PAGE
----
Three Little Ships

Today Wood Pulp Was Permitted

Though they are lying at the bottom of the sea--indeed, all the more for that reason--the Gertrud Blatt, the Walma and the Martti-Ragnar serve as excellent illustrations of an important difference between the law and newly-proposed U.S. neutrality policy.

The three were neutral freighters, the first Swedish and the last two Finnish. Over this last weekend they were plowing their way across the North Sea or the Norwegian Sea headed for England with cargoes of--iron? Nope. Cloth for uniforms? Nope. Then at least dairy products?

No such. They were carrying wood pulp, and though Finland and Sweden protest that wood pulp does not appear on Germany's contraband list, there is no denying that from it is derived cellulose, which goes smack into explosives. Whether or not wood pulp was published as contraband, it will be hereafter, in all probability.

But the Gertrud Blatt, the Walma and the Martti-Ragnar, inoffensive ships though they were, will not at that float up from the ocean's bottom, nor will the indignation of the Finnish and Swedish people be much abated. As a Finnish newspaper puts it,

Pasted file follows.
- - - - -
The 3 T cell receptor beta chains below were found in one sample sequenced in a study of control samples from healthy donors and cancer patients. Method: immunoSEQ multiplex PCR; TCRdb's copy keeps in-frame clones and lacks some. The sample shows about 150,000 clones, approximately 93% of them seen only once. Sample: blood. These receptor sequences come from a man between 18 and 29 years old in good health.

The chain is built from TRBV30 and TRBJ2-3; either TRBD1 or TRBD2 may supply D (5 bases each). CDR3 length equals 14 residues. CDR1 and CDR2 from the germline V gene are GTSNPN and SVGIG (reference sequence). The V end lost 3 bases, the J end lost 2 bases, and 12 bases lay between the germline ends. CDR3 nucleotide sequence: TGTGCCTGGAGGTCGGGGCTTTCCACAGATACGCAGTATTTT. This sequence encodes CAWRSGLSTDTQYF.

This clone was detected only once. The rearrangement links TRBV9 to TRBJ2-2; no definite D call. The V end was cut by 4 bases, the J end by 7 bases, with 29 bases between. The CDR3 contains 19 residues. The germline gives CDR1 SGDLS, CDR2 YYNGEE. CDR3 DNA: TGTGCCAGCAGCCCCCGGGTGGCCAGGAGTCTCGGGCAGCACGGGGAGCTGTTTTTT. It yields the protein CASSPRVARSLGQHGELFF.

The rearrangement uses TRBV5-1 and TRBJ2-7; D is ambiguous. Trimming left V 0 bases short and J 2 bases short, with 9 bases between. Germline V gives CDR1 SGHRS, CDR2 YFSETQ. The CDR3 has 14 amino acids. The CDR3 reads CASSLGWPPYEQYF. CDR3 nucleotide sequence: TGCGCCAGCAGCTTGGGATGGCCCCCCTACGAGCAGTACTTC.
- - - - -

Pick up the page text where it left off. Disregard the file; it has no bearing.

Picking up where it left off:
"It is an intolerable situation when neutral shipping, exporters and seamen must receive information of what is contraband from submarine captains."

From our standpoint it would be intolerable too. Yet our present Neutrality Act only authorizes the President to keep a jump ahead of submarine captains by proclaiming contraband items which American ships cannot carry to belligerents. The proposed revision of neutrality would prevent them from carrying any goods at all, hence would avoid all the more certainly such unpleasant contacts as these between U-boats and the Gertrud Blatt, the Walma and the Martti-Ragnar.